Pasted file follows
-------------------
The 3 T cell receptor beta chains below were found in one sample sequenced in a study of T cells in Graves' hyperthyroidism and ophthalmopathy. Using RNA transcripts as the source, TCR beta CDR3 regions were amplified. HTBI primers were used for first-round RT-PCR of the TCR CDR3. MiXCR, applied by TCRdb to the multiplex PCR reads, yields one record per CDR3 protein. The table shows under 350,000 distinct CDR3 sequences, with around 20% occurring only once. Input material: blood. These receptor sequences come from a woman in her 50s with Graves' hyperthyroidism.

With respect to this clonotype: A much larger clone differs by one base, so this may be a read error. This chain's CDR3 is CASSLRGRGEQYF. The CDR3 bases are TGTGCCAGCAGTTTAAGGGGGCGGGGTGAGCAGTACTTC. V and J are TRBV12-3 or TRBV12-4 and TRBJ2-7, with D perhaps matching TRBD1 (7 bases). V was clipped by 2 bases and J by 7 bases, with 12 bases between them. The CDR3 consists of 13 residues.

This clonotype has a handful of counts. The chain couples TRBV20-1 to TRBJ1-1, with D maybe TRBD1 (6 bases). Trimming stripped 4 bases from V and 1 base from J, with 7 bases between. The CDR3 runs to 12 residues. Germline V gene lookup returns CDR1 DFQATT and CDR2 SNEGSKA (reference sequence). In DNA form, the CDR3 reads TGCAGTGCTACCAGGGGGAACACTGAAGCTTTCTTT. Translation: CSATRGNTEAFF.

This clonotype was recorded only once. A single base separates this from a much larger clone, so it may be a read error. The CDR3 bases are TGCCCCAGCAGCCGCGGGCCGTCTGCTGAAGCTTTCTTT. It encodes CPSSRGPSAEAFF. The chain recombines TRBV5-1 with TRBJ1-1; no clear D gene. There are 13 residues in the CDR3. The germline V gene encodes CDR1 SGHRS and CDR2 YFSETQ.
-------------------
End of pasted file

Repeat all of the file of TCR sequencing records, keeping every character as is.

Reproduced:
The 3 T cell receptor beta chains below were found in one sample sequenced in a study of T cells in Graves' hyperthyroidism and ophthalmopathy. Using RNA transcripts as the source, TCR beta CDR3 regions were amplified. HTBI primers were used for first-round RT-PCR of the TCR CDR3. MiXCR, applied by TCRdb to the multiplex PCR reads, yields one record per CDR3 protein. The table shows under 350,000 distinct CDR3 sequences, with around 20% occurring only once. Input material: blood. These receptor sequences come from a woman in her 50s with Graves' hyperthyroidism.

With respect to this clonotype: A much larger clone differs by one base, so this may be a read error. This chain's CDR3 is CASSLRGRGEQYF. The CDR3 bases are TGTGCCAGCAGTTTAAGGGGGCGGGGTGAGCAGTACTTC. V and J are TRBV12-3 or TRBV12-4 and TRBJ2-7, with D perhaps matching TRBD1 (7 bases). V was clipped by 2 bases and J by 7 bases, with 12 bases between them. The CDR3 consists of 13 residues.

This clonotype has a handful of counts. The chain couples TRBV20-1 to TRBJ1-1, with D maybe TRBD1 (6 bases). Trimming stripped 4 bases from V and 1 base from J, with 7 bases between. The CDR3 runs to 12 residues. Germline V gene lookup returns CDR1 DFQATT and CDR2 SNEGSKA (reference sequence). In DNA form, the CDR3 reads TGCAGTGCTACCAGGGGGAACACTGAAGCTTTCTTT. Translation: CSATRGNTEAFF.

This clonotype was recorded only once. A single base separates this from a much larger clone, so it may be a read error. The CDR3 bases are TGCCCCAGCAGCCGCGGGCCGTCTGCTGAAGCTTTCTTT. It encodes CPSSRGPSAEAFF. The chain recombines TRBV5-1 with TRBJ1-1; no clear D gene. There are 13 residues in the CDR3. The germline V gene encodes CDR1 SGHRS and CDR2 YFSETQ.